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611 W. Union Street
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(520) 586-0800

AzCH Nurse Assist Line
1-866-495-6735

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1-888-404-5530


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Only Spoken Words Processed in Newly Discovered Brain Region

HealthDay News
by -- Robert Preidt
Updated: Mar 27th 2019

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WEDNESDAY, March 27, 2019 (HealthDay News) -- A dementia study has led researchers to a brain region that processes spoken, not written, words.

Northwestern University researchers worked with four patients who had a rare type of dementia called primary progressive aphasia (PPA), which destroys language.

Although able to hear and speak, they could not understand what was said out loud. However, they could still process written words. For example, if they read the word "hippopotamus," they could identify a picture of a hippo. But if someone said the word "hippopotamus," they couldn't point to its picture.

Through their tests with these patients, the researchers were able to identify an area in the left brain that appears specialized to process spoken words.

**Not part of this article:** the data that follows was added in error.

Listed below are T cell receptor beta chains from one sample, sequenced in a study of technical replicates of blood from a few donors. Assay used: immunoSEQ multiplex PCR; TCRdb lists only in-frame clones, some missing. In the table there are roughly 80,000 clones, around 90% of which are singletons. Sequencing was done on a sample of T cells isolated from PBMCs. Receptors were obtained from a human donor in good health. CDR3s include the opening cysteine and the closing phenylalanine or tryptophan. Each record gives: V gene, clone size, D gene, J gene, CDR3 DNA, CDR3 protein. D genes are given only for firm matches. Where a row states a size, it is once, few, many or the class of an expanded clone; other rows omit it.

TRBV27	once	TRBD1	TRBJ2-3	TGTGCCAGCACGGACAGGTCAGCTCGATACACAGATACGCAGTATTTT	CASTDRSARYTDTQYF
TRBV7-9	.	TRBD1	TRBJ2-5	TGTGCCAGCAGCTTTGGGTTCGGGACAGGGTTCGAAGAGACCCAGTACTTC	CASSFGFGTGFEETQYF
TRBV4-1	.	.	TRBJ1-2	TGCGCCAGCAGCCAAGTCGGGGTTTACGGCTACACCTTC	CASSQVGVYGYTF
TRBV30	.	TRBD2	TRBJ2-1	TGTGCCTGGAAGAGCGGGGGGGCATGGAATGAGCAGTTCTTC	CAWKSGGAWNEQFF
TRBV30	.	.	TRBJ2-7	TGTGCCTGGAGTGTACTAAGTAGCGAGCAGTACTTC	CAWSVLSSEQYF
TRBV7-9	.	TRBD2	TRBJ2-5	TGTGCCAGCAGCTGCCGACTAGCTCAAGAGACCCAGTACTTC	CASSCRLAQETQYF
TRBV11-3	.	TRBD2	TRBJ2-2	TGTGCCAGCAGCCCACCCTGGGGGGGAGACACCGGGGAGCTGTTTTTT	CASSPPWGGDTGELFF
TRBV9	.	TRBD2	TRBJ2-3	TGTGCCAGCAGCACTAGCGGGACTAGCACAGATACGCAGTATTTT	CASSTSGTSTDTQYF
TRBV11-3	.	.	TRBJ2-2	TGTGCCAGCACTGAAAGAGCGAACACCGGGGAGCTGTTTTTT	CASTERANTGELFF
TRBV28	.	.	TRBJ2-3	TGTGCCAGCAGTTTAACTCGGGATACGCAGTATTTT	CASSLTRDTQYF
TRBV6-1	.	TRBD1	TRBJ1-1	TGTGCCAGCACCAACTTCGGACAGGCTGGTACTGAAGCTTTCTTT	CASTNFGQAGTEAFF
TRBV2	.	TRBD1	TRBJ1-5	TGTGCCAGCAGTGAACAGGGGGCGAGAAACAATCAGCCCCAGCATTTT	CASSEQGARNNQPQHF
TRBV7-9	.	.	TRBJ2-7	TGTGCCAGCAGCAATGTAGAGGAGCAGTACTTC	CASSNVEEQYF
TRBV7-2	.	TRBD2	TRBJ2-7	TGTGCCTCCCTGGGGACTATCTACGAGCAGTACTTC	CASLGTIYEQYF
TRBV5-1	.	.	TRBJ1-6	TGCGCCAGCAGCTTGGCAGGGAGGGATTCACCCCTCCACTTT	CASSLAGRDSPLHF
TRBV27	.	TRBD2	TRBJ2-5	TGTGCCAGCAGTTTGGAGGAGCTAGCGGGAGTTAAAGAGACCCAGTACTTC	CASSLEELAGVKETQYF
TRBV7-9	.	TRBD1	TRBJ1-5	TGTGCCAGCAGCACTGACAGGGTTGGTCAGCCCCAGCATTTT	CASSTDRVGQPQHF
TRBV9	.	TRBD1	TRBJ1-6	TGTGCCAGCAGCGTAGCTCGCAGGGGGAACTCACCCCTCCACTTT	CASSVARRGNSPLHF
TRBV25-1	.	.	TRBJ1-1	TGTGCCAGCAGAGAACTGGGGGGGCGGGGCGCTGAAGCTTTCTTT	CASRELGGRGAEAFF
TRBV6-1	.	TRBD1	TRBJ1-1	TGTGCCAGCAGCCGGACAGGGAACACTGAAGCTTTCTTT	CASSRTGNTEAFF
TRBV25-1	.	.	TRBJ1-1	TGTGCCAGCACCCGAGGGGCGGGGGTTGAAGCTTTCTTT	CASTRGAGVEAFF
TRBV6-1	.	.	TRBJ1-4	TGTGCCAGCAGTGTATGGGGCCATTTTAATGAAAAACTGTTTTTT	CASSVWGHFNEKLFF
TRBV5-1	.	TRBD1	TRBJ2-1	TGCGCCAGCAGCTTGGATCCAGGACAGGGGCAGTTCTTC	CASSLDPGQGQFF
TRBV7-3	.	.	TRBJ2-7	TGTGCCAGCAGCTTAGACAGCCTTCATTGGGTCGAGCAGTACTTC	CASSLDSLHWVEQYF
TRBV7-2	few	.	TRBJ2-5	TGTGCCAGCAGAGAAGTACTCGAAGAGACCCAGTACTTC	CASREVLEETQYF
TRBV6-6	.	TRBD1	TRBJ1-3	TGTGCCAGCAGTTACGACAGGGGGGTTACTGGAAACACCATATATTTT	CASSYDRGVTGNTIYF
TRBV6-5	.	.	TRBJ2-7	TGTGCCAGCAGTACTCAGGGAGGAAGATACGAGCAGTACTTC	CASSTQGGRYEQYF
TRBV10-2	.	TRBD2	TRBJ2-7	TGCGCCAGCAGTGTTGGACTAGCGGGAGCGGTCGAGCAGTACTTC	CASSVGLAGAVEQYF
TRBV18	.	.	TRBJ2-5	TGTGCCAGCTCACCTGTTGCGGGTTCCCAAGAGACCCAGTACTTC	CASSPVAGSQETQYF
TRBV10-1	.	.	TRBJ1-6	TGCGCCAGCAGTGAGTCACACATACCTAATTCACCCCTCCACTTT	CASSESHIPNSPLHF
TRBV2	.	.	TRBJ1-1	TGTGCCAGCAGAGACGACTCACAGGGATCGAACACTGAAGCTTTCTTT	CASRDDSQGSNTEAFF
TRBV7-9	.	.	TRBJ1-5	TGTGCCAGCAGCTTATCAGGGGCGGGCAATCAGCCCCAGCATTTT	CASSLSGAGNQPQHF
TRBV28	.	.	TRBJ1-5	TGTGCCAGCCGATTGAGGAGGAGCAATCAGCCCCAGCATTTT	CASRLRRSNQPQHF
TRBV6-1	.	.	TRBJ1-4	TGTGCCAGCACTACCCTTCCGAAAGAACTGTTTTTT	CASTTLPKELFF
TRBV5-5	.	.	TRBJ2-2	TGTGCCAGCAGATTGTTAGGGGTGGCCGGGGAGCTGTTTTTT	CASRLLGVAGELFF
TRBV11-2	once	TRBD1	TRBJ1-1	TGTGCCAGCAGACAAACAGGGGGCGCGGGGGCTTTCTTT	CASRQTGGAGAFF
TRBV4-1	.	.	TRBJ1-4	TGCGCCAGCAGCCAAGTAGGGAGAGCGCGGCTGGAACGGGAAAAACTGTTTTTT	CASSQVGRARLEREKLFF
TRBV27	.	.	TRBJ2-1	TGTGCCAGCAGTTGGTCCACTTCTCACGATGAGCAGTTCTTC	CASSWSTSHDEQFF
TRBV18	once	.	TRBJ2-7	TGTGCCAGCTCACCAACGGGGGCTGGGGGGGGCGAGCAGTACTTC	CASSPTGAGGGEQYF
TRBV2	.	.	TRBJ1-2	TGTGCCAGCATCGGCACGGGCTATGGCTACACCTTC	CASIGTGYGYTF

"We always think of these degenerative diseases as causing widespread impairment, but in early stages, we're learning that neurodegenerative disease can be selective with which areas of the brain it attacks," said senior author Sandra Weintraub. She's a professor of psychiatry and behavioral sciences and neurology at Northwestern's Feinberg School of Medicine in Chicago.

"The fact that only the auditory words were impaired in these patients and their visual words were untouched leads us to believe we've identified a new area of the brain where raw sound information is transformed into auditory word images," Weintraub explained in a university news release.

Because the study included only four patients, the findings are preliminary. But the study authors said further research could improve understanding of this type of dementia and lead to therapies for it that focus on written, rather than spoken, communication.

"It's typically very frustrating for patients with PPA and their families," said Weintraub. "The person looks fine, they're not limping and yet they're a different person. It means having to readjust to this person and learning new ways to communicate."

The study was published March 21 in the journal Cognitive and Behavioral Neurology.

More information

The National Aphasia Association has more on primary progressive aphasia.